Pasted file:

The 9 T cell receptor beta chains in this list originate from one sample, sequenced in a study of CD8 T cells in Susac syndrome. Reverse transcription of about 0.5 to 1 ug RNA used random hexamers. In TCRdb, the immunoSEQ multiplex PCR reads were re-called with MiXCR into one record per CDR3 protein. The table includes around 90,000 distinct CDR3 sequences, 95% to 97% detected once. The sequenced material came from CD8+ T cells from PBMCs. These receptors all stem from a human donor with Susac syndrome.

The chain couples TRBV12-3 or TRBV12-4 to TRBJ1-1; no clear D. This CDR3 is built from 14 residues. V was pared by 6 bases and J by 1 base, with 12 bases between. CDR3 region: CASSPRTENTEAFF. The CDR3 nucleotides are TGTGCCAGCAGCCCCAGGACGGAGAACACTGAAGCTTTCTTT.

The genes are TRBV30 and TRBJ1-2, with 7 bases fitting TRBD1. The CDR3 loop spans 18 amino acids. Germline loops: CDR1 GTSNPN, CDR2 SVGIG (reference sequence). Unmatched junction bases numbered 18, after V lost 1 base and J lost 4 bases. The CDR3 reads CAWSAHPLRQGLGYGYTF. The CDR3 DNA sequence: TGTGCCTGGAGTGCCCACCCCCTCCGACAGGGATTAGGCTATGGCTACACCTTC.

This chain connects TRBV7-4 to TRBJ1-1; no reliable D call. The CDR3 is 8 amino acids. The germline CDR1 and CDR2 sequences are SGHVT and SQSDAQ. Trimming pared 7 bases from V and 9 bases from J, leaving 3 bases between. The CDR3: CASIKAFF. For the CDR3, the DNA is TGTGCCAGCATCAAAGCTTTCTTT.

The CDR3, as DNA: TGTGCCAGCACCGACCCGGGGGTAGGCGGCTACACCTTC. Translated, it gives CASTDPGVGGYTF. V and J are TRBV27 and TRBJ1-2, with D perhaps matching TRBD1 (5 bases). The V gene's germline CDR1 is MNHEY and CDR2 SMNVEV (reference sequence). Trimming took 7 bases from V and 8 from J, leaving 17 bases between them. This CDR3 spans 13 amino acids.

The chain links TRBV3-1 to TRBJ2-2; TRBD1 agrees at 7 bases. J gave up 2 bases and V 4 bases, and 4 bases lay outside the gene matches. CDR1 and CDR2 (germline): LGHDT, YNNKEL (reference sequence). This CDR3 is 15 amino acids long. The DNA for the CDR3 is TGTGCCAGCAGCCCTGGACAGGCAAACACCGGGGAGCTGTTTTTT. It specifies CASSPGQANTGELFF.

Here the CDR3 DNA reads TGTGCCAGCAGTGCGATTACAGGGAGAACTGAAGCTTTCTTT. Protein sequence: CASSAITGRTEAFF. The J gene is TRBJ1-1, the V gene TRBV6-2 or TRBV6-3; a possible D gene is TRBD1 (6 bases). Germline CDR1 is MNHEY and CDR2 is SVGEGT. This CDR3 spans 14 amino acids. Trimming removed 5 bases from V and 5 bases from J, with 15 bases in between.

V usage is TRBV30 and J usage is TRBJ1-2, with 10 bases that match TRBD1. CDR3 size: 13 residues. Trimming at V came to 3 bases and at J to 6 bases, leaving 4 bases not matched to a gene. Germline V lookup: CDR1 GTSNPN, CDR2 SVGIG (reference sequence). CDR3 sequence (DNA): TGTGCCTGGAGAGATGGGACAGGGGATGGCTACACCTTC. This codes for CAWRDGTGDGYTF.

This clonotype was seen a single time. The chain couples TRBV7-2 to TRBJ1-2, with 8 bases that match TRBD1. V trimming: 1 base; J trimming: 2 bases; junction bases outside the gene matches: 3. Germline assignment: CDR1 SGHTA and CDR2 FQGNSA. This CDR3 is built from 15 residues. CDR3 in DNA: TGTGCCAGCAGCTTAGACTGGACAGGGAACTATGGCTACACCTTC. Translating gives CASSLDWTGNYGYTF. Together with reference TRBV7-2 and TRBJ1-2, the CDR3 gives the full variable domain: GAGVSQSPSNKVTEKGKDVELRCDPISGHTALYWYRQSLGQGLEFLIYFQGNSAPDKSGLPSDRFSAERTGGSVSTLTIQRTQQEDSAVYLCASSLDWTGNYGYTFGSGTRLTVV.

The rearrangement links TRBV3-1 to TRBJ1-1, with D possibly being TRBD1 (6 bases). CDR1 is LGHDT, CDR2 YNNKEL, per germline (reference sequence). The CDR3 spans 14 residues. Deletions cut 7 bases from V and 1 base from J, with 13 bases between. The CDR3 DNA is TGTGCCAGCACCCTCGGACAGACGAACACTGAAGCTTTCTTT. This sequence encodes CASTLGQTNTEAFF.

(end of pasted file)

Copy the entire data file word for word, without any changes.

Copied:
The 9 T cell receptor beta chains in this list originate from one sample, sequenced in a study of CD8 T cells in Susac syndrome. Reverse transcription of about 0.5 to 1 ug RNA used random hexamers. In TCRdb, the immunoSEQ multiplex PCR reads were re-called with MiXCR into one record per CDR3 protein. The table includes around 90,000 distinct CDR3 sequences, 95% to 97% detected once. The sequenced material came from CD8+ T cells from PBMCs. These receptors all stem from a human donor with Susac syndrome.

The chain couples TRBV12-3 or TRBV12-4 to TRBJ1-1; no clear D. This CDR3 is built from 14 residues. V was pared by 6 bases and J by 1 base, with 12 bases between. CDR3 region: CASSPRTENTEAFF. The CDR3 nucleotides are TGTGCCAGCAGCCCCAGGACGGAGAACACTGAAGCTTTCTTT.

The genes are TRBV30 and TRBJ1-2, with 7 bases fitting TRBD1. The CDR3 loop spans 18 amino acids. Germline loops: CDR1 GTSNPN, CDR2 SVGIG (reference sequence). Unmatched junction bases numbered 18, after V lost 1 base and J lost 4 bases. The CDR3 reads CAWSAHPLRQGLGYGYTF. The CDR3 DNA sequence: TGTGCCTGGAGTGCCCACCCCCTCCGACAGGGATTAGGCTATGGCTACACCTTC.

This chain connects TRBV7-4 to TRBJ1-1; no reliable D call. The CDR3 is 8 amino acids. The germline CDR1 and CDR2 sequences are SGHVT and SQSDAQ. Trimming pared 7 bases from V and 9 bases from J, leaving 3 bases between. The CDR3: CASIKAFF. For the CDR3, the DNA is TGTGCCAGCATCAAAGCTTTCTTT.

The CDR3, as DNA: TGTGCCAGCACCGACCCGGGGGTAGGCGGCTACACCTTC. Translated, it gives CASTDPGVGGYTF. V and J are TRBV27 and TRBJ1-2, with D perhaps matching TRBD1 (5 bases). The V gene's germline CDR1 is MNHEY and CDR2 SMNVEV (reference sequence). Trimming took 7 bases from V and 8 from J, leaving 17 bases between them. This CDR3 spans 13 amino acids.

The chain links TRBV3-1 to TRBJ2-2; TRBD1 agrees at 7 bases. J gave up 2 bases and V 4 bases, and 4 bases lay outside the gene matches. CDR1 and CDR2 (germline): LGHDT, YNNKEL (reference sequence). This CDR3 is 15 amino acids long. The DNA for the CDR3 is TGTGCCAGCAGCCCTGGACAGGCAAACACCGGGGAGCTGTTTTTT. It specifies CASSPGQANTGELFF.

Here the CDR3 DNA reads TGTGCCAGCAGTGCGATTACAGGGAGAACTGAAGCTTTCTTT. Protein sequence: CASSAITGRTEAFF. The J gene is TRBJ1-1, the V gene TRBV6-2 or TRBV6-3; a possible D gene is TRBD1 (6 bases). Germline CDR1 is MNHEY and CDR2 is SVGEGT. This CDR3 spans 14 amino acids. Trimming removed 5 bases from V and 5 bases from J, with 15 bases in between.

V usage is TRBV30 and J usage is TRBJ1-2, with 10 bases that match TRBD1. CDR3 size: 13 residues. Trimming at V came to 3 bases and at J to 6 bases, leaving 4 bases not matched to a gene. Germline V lookup: CDR1 GTSNPN, CDR2 SVGIG (reference sequence). CDR3 sequence (DNA): TGTGCCTGGAGAGATGGGACAGGGGATGGCTACACCTTC. This codes for CAWRDGTGDGYTF.

This clonotype was seen a single time. The chain couples TRBV7-2 to TRBJ1-2, with 8 bases that match TRBD1. V trimming: 1 base; J trimming: 2 bases; junction bases outside the gene matches: 3. Germline assignment: CDR1 SGHTA and CDR2 FQGNSA. This CDR3 is built from 15 residues. CDR3 in DNA: TGTGCCAGCAGCTTAGACTGGACAGGGAACTATGGCTACACCTTC. Translating gives CASSLDWTGNYGYTF. Together with reference TRBV7-2 and TRBJ1-2, the CDR3 gives the full variable domain: GAGVSQSPSNKVTEKGKDVELRCDPISGHTALYWYRQSLGQGLEFLIYFQGNSAPDKSGLPSDRFSAERTGGSVSTLTIQRTQQEDSAVYLCASSLDWTGNYGYTFGSGTRLTVV.

The rearrangement links TRBV3-1 to TRBJ1-1, with D possibly being TRBD1 (6 bases). CDR1 is LGHDT, CDR2 YNNKEL, per germline (reference sequence). The CDR3 spans 14 residues. Deletions cut 7 bases from V and 1 base from J, with 13 bases between. The CDR3 DNA is TGTGCCAGCACCCTCGGACAGACGAACACTGAAGCTTTCTTT. This sequence encodes CASTLGQTNTEAFF.